• Upvoted since it explains a simple way for this to work without utilizing some huge and impenetrable 3rd party solution. As such, it allows people to understand what's going on behind the scenes. But I also have a question: isn't this mechanism essentially what you would do if you were to implement authentication for a GUI (presentation oriented) web application? So essentially you can use the same mechanism to secure both service-oriented (REST) and presentation-oriented (e.g. JSF) web applications? – Marcus Junius Brutus Nov 23 '16 at 22:36
  • Also, this requires a back-end database for the REST application to keep the session tokens on the server-side, right? Or I guess they can be kept in the memory (e.g. in the servlet context using setAttribute) as well if the volume is low? – Marcus Junius Brutus Nov 23 '16 at 22:41
  • Yes, you'd need to keep the session information somewhere accessible to all load-sharing servers, can keep in-memory if you don't want sessions to survive server restart and load-share. I don't think memory is a consideration, unless your sessions are extremely long. – ArunasR Nov 30 '16 at 23:59

Based on your requirements I think OAuth 2.0 might actually be an interesting option. OAuth is indeed an authorization protocol, but it also Authenticates the client with an clientId and clientSecret. You can use the Client Credential Flow and chose not to include an Refresh Token, this way the user has an Access Token, which expires after a certain amount of time. And since OAuth is a widely used protocol their are already many client and server side libraries for you and your clients to use.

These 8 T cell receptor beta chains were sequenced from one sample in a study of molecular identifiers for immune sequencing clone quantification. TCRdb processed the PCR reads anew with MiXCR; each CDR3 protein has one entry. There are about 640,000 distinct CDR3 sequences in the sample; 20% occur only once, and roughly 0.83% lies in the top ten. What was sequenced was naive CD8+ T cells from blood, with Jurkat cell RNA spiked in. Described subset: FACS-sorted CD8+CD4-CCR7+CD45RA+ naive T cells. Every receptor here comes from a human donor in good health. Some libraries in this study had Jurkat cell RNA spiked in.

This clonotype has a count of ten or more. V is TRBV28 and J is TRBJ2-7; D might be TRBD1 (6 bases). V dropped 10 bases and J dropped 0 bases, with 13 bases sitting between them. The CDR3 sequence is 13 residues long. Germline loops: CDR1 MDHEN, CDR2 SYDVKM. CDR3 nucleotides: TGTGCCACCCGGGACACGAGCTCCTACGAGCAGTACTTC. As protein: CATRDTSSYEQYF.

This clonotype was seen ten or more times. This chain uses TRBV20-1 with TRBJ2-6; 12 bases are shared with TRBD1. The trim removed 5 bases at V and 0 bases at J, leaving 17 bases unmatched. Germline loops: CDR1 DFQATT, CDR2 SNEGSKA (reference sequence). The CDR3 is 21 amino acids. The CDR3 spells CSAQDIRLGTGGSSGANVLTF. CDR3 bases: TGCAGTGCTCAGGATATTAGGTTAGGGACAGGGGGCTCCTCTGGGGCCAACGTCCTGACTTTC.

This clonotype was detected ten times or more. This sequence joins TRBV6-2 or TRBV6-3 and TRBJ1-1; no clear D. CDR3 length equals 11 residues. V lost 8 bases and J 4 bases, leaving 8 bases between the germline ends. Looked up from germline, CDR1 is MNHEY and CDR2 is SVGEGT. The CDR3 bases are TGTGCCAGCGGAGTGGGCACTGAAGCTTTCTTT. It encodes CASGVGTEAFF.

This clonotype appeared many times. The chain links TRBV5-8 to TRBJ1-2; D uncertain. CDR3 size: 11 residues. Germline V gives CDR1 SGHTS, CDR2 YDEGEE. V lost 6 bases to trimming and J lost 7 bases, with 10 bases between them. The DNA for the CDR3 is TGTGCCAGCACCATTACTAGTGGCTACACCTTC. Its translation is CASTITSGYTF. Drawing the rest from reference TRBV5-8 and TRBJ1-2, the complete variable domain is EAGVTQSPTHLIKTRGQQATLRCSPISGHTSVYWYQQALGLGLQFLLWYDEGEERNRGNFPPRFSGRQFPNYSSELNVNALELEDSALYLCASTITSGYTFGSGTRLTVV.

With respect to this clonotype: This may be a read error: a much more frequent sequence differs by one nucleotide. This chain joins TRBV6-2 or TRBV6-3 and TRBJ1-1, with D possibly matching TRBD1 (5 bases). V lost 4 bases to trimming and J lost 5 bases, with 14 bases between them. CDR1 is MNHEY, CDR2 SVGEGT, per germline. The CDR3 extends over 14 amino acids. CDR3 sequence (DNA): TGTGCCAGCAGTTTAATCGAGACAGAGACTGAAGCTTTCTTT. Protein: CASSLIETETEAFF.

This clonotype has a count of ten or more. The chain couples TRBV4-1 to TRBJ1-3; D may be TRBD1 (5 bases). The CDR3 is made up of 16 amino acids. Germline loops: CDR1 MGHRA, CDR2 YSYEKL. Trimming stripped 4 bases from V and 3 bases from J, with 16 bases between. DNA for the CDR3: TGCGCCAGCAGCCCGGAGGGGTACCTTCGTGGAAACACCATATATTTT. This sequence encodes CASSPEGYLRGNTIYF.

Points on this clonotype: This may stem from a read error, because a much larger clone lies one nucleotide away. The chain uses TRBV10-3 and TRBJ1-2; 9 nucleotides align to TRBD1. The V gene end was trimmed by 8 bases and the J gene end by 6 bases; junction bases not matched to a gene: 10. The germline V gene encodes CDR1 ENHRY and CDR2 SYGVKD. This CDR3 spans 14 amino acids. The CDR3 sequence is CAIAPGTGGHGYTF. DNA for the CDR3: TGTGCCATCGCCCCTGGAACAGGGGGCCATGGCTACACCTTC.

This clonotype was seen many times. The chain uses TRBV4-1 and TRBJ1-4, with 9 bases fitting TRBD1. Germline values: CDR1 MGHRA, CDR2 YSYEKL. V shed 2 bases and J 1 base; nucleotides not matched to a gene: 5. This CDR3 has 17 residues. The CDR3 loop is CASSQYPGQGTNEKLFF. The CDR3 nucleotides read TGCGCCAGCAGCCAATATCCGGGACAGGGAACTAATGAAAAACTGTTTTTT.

If you think OAuth is too heavy or too complicated for your application I would probably stick with Basic Authentication over HTTPS. But as I also stated in another answer to a similar question, I would never invent my own authentication mechanism.

For more info you can also have a look at the other answer I've given earlier to a similar question: https://stackoverflow.com/a/15003777/849741

  • 1
    Thanks for your response Jos. However, don't I need to implement both OAuth and OpenID? It seems to me that OpenID is required for my third requirement "Support for 3rd party credentials", is that not true? – user2943799 Nov 7 '13 at 23:53